Would You Rat Out Your Boss? Majority of Americans Say Yes — For a Price

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Illustration by Alexander Ho; Getty Images

More than three-quarters of Americans would blow the whistle on wrongdoing at their workplace, according to a newly released survey — but only if they could do so anonymously, without fear of reprisal, and — and this is a big “and” — there was a monetary reward involved.

The survey, conducted by business and securities law firm Labaton Sucharow, was designed to test public awareness of the new whistleblower program established by the Dodd-Frank financial reform legislation passed by Congress and signed by President Obama in 2010. That law strengthened whistleblower protections against retaliation and provided for financial incentives to report wrongdoing.

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One of the more eyebrow-raising findings of the poll was that 34 percent of respondents said they knew of “wrongdoing” in their own workplace. But 68 percent said they were not aware of the new federal whistleblower program, which is being operated by the Securities and Exchange Commission.

“It is disheartening to see that wrongdoing in the workplace continues to be so widespread,” Jordan Thomas, head of Labaton Sucharow’s whistleblower practice, said in a statement accompanying the survey results. “However, the findings affirm the need for, and value of, the SEC’s Whistleblower Program.  This program, in concert with other regulatory reforms, has the potential to dramatically enhance investor protection and restore public faith in the markets.”

Prior to joining Labaton Sucharow, Thomas was a staffer at the SEC, where he helped develop the new whistleblower rules.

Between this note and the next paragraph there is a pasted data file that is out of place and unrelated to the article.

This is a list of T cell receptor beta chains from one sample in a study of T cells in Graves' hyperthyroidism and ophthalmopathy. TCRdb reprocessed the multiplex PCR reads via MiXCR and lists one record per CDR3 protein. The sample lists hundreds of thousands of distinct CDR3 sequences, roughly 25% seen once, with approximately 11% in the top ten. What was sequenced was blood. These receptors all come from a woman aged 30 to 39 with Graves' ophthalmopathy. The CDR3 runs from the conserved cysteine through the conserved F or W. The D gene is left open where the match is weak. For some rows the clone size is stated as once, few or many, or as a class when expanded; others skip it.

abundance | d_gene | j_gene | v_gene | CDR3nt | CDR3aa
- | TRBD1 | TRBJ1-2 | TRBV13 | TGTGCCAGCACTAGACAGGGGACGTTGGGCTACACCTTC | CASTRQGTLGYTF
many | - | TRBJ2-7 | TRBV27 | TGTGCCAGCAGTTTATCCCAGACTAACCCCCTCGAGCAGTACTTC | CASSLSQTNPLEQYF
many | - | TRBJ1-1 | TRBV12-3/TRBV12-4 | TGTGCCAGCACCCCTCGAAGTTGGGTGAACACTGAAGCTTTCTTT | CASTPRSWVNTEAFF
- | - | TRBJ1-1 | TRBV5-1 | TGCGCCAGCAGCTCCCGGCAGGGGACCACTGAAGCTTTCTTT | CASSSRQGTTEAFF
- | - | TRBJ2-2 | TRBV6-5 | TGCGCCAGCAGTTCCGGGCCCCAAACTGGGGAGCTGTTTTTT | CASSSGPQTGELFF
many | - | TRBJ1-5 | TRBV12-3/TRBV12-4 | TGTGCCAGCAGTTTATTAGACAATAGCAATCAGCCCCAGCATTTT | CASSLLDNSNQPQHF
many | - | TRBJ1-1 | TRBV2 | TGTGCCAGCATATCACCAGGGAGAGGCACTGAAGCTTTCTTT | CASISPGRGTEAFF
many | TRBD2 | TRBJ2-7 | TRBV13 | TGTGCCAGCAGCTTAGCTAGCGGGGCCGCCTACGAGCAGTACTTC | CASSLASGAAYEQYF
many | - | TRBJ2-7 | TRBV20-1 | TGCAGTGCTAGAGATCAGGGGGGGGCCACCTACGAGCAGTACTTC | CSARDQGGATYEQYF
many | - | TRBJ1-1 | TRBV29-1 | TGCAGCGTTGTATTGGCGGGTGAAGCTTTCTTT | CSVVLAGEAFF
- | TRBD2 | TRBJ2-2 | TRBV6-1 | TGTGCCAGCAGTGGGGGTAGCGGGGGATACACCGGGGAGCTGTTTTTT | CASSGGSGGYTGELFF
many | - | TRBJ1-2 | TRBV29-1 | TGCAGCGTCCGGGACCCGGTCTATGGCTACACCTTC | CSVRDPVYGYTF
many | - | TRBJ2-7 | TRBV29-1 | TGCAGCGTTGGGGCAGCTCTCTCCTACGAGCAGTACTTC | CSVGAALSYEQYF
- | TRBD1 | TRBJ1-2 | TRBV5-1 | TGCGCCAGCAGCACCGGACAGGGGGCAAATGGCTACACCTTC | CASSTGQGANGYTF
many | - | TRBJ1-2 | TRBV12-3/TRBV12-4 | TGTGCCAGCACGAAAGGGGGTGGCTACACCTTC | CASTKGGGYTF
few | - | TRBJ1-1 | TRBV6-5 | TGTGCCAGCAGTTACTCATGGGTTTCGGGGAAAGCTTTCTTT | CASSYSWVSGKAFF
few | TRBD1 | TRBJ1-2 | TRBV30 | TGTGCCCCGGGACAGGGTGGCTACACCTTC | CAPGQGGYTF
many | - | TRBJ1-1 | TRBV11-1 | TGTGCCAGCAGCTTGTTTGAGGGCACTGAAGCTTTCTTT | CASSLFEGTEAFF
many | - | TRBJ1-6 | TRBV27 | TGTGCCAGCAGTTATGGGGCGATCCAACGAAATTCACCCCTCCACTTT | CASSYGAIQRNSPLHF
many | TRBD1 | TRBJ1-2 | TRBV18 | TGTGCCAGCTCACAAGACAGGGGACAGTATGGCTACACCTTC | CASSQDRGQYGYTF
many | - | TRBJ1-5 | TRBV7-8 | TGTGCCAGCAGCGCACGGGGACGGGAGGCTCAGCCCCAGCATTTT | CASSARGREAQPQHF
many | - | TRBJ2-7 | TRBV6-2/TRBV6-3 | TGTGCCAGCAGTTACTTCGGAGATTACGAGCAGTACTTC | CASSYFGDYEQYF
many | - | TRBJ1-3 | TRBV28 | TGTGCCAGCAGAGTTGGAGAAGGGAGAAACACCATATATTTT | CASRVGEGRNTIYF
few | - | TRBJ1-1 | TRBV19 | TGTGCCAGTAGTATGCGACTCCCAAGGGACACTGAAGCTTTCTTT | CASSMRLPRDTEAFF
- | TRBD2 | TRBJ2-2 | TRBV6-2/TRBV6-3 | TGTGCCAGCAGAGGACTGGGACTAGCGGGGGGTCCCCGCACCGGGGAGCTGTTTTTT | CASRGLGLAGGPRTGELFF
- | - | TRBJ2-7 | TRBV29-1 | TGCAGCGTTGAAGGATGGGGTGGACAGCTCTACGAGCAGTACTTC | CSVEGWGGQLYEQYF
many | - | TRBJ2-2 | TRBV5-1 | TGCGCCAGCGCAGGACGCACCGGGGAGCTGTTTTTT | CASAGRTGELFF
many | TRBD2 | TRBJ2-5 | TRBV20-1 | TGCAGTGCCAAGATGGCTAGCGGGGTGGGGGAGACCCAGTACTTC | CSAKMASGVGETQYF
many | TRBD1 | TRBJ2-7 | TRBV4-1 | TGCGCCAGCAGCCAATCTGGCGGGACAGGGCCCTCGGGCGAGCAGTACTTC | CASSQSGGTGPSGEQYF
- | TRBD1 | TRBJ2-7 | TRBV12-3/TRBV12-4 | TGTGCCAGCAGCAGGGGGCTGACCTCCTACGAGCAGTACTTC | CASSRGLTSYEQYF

The financial incentive component of the whistleblower program is designed to give employees a substantial nudge — if their conscience alone isn’t sufficient — when faced with the choice of reporting or not reporting wrongdoing to the feds. The program offers awards of between 10 and 30 percent in cases where information leads to an enforcement action in which over $1 million in sanctions is ordered.

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The SEC says the new whistleblower rules, which became effective on August 12, resulted in 334 complaints through the end of September. The most frequently reported alleged wrongdoing includes cases of market manipulation, offering fraud, insider trading, and cases involving corporate and financial disclosure. The agency received tips from 37 states, as well as several countries, including China and the United Kingdom.

Earlier this year, the CBS News program 60 Minutes reported the cases of two high-profile whistleblowers, Eileen Foster, a former senior executive at Countrywide; and Richard Bowen, a former vice president at Citigroup, who repeatedly warned higher-ups at their companies of fraudulent mortgage practices. Their warnings were ignored, they said, and both faced reprisals from their firms shortly thereafter.